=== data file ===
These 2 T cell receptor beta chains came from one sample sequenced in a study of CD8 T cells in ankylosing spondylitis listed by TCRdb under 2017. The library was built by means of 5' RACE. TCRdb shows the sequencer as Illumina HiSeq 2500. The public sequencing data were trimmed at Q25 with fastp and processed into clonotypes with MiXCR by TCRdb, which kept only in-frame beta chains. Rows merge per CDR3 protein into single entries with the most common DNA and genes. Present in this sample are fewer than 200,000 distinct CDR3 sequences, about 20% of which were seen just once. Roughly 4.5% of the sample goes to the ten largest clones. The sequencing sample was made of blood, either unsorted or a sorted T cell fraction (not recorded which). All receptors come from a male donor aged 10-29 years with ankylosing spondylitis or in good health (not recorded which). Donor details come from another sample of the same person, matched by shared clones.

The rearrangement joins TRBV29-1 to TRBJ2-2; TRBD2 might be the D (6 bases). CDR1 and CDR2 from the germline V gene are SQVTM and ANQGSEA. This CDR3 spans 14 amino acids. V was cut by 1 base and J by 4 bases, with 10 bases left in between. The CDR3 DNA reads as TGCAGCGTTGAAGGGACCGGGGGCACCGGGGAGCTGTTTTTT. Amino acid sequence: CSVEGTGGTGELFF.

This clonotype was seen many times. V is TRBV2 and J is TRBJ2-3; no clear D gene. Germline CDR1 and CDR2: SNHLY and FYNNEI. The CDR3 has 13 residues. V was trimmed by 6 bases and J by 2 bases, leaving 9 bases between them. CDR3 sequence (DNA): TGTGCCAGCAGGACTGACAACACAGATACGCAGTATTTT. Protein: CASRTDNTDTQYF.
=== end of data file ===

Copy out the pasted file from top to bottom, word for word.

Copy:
These 2 T cell receptor beta chains came from one sample sequenced in a study of CD8 T cells in ankylosing spondylitis listed by TCRdb under 2017. The library was built by means of 5' RACE. TCRdb shows the sequencer as Illumina HiSeq 2500. The public sequencing data were trimmed at Q25 with fastp and processed into clonotypes with MiXCR by TCRdb, which kept only in-frame beta chains. Rows merge per CDR3 protein into single entries with the most common DNA and genes. Present in this sample are fewer than 200,000 distinct CDR3 sequences, about 20% of which were seen just once. Roughly 4.5% of the sample goes to the ten largest clones. The sequencing sample was made of blood, either unsorted or a sorted T cell fraction (not recorded which). All receptors come from a male donor aged 10-29 years with ankylosing spondylitis or in good health (not recorded which). Donor details come from another sample of the same person, matched by shared clones.

The rearrangement joins TRBV29-1 to TRBJ2-2; TRBD2 might be the D (6 bases). CDR1 and CDR2 from the germline V gene are SQVTM and ANQGSEA. This CDR3 spans 14 amino acids. V was cut by 1 base and J by 4 bases, with 10 bases left in between. The CDR3 DNA reads as TGCAGCGTTGAAGGGACCGGGGGCACCGGGGAGCTGTTTTTT. Amino acid sequence: CSVEGTGGTGELFF.

This clonotype was seen many times. V is TRBV2 and J is TRBJ2-3; no clear D gene. Germline CDR1 and CDR2: SNHLY and FYNNEI. The CDR3 has 13 residues. V was trimmed by 6 bases and J by 2 bases, leaving 9 bases between them. CDR3 sequence (DNA): TGTGCCAGCAGGACTGACAACACAGATACGCAGTATTTT. Protein: CASRTDNTDTQYF.